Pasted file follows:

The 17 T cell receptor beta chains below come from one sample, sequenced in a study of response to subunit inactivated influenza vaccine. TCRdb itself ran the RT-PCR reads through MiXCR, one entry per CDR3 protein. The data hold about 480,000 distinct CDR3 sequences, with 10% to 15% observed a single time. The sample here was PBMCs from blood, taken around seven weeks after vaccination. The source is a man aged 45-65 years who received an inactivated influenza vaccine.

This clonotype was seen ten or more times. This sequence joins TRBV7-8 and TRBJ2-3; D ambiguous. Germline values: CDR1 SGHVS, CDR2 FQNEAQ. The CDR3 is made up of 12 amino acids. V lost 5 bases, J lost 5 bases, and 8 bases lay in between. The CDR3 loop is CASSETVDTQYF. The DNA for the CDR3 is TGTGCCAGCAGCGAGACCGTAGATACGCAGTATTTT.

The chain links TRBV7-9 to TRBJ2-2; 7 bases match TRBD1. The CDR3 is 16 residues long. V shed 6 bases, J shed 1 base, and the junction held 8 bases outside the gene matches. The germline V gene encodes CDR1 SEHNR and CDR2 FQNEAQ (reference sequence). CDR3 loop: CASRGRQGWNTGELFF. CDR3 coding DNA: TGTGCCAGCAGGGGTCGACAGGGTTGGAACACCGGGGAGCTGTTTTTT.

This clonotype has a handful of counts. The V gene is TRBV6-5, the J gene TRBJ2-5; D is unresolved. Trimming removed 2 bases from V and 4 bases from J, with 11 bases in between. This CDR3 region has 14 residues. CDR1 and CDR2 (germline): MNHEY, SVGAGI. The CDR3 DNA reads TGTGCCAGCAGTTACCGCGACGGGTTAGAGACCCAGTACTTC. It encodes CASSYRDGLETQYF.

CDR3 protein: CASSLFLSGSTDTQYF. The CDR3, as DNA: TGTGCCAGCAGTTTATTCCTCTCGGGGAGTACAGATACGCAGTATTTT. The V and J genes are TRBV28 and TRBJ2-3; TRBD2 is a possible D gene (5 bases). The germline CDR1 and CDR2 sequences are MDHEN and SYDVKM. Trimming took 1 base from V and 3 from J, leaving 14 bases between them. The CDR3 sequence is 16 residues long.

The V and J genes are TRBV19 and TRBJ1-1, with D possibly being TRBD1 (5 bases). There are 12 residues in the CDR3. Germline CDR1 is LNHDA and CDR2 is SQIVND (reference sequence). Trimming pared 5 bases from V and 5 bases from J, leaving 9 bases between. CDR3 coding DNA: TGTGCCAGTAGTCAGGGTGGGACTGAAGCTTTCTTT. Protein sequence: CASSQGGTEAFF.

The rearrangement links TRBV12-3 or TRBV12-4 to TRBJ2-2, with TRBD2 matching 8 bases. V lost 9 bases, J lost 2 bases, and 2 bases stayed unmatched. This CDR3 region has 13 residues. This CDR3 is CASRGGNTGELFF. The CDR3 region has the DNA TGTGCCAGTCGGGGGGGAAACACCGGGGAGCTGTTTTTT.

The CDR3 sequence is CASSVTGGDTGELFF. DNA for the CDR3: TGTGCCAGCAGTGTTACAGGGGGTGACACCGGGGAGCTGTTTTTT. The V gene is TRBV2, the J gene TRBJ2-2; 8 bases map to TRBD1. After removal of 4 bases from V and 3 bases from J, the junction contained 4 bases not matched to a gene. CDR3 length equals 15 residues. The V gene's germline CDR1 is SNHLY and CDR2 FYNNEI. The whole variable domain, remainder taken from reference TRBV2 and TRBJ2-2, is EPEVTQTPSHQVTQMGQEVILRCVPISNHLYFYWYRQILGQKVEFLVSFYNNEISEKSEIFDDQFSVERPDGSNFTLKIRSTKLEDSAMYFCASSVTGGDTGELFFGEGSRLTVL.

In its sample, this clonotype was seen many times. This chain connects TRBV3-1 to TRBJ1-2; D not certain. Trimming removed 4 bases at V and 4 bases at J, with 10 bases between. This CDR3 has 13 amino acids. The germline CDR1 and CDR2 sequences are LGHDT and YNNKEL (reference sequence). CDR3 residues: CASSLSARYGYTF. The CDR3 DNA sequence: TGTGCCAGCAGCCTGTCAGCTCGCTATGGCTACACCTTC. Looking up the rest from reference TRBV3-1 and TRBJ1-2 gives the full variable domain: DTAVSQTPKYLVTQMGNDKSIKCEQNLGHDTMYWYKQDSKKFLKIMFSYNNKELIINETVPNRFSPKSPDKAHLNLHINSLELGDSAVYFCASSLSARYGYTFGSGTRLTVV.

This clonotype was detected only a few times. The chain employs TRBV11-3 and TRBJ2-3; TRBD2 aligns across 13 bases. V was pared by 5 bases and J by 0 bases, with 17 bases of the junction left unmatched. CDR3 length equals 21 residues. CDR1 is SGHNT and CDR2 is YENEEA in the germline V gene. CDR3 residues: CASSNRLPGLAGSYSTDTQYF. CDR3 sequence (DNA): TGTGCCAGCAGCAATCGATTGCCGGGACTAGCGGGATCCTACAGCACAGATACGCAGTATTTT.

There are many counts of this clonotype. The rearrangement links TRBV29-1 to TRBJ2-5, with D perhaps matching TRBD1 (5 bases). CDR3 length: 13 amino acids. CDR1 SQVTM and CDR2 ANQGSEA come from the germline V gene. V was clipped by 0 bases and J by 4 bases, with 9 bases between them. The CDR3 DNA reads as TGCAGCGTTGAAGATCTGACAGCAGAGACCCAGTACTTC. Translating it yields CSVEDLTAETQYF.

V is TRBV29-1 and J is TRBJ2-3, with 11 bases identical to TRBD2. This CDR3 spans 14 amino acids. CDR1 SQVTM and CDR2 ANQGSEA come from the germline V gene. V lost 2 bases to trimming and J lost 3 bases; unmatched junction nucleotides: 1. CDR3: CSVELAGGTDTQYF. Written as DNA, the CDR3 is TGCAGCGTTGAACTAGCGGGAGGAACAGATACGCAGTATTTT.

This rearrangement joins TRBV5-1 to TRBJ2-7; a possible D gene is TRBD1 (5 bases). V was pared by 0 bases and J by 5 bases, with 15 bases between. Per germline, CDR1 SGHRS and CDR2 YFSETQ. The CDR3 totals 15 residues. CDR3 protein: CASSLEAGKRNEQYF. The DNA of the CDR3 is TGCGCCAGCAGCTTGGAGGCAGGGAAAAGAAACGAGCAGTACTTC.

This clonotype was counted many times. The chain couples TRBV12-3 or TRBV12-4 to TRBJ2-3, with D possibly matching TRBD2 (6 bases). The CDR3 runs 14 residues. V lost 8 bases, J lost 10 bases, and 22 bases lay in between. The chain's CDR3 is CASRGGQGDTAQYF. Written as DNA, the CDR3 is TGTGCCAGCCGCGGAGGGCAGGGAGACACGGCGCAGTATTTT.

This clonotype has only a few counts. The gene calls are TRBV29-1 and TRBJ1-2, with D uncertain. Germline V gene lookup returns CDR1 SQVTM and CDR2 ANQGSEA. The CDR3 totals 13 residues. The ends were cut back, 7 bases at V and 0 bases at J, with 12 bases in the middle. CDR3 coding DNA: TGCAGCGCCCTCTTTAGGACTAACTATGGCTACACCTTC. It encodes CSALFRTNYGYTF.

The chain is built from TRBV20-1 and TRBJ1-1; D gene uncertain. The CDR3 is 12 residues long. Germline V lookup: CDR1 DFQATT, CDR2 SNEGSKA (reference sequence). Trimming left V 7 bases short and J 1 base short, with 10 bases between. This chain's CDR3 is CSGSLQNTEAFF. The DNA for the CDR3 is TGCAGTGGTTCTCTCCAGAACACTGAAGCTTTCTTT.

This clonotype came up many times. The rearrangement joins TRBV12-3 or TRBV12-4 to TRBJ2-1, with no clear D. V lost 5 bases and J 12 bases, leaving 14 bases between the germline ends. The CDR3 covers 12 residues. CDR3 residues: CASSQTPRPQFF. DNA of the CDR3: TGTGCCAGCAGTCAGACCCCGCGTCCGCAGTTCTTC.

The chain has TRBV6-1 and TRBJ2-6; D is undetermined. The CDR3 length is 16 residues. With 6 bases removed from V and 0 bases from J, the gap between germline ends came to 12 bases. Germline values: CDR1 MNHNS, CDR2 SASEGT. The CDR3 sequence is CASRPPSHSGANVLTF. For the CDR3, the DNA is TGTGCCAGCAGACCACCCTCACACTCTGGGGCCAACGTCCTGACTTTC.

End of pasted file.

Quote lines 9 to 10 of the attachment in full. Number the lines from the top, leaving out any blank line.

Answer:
In its sample, this clonotype was seen many times. This chain connects TRBV3-1 to TRBJ1-2; D not certain. Trimming removed 4 bases at V and 4 bases at J, with 10 bases between. This CDR3 has 13 amino acids. The germline CDR1 and CDR2 sequences are LGHDT and YNNKEL (reference sequence). CDR3 residues: CASSLSARYGYTF. The CDR3 DNA sequence: TGTGCCAGCAGCCTGTCAGCTCGCTATGGCTACACCTTC. Looking up the rest from reference TRBV3-1 and TRBJ1-2 gives the full variable domain: DTAVSQTPKYLVTQMGNDKSIKCEQNLGHDTMYWYKQDSKKFLKIMFSYNNKELIINETVPNRFSPKSPDKAHLNLHINSLELGDSAVYFCASSLSARYGYTFGSGTRLTVV.

This clonotype was detected only a few times. The chain employs TRBV11-3 and TRBJ2-3; TRBD2 aligns across 13 bases. V was pared by 5 bases and J by 0 bases, with 17 bases of the junction left unmatched. CDR3 length equals 21 residues. CDR1 is SGHNT and CDR2 is YENEEA in the germline V gene. CDR3 residues: CASSNRLPGLAGSYSTDTQYF. CDR3 sequence (DNA): TGTGCCAGCAGCAATCGATTGCCGGGACTAGCGGGATCCTACAGCACAGATACGCAGTATTTT.